By breaking things, like a nose, a foot, a hand, I saved lives in 1965. I also imposed years of health problems on young men, but at least they were alive. As a doctor, I took a vow to heal people, not hurt them. Yet, pain became a password for life.
A strong, strapping farm boy in Iowa said, “I contemplated sticking my arm in Dad’s thresher.”
Young fishermen, twins, as a matter of fact, spoke as one. ”We’d chop an appendage as easily as we behead fish aboard our Seattle boat, Lady Luck.”
Outside a Pittsburgh smelting plant, a short Italian fellow told me, “I’ve come close to dipping my toes in that molten steel. You’ve gotta do better than that, Doc.”
Moving around a lot, my reputation preceded me. Letters appeared at my rooming house or hotel room with names and addresses of families to visit. Grandparents sent money and begged me to do anything to detour their grandsons from the draft. Boys who didn’t shave, but had their induction notices, found me. I ensured that none could pass the physical.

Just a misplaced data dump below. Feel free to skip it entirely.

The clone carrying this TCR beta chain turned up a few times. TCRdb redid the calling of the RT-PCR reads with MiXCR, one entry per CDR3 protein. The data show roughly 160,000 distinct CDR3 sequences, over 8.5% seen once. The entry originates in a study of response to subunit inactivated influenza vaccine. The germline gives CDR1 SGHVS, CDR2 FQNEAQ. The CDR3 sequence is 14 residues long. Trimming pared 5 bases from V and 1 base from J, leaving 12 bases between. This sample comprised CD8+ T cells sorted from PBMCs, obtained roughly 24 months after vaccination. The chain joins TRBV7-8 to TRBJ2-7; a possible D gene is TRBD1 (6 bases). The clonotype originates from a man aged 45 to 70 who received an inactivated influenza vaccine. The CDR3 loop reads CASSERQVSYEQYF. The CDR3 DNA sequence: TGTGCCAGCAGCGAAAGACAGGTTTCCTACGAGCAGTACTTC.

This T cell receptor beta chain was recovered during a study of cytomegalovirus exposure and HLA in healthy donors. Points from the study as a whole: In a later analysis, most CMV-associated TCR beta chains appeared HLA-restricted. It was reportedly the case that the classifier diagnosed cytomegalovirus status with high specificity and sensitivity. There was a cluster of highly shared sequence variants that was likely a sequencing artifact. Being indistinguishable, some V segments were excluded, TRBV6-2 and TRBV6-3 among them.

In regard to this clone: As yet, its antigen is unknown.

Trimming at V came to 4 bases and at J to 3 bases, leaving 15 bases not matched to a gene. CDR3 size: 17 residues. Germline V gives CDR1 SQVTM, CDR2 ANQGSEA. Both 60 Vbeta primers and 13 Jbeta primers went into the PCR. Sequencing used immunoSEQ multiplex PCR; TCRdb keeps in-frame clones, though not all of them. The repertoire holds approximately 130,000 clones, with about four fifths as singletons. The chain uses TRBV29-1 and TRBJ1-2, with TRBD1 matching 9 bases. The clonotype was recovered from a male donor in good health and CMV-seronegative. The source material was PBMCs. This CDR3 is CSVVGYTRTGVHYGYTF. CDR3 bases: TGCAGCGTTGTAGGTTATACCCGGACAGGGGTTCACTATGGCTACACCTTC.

This wasn’t the career I envisioned. It chose me. After seeing news footage from Vietnam, and anticipating the horror of war years to come, I was compelled to fight in the only way I knew. Medical training, a steady hand, and a fearless imagination. I fooled Uncle Sam with surgeries that could take years to heal.
I had to maim ‘em to save ‘em.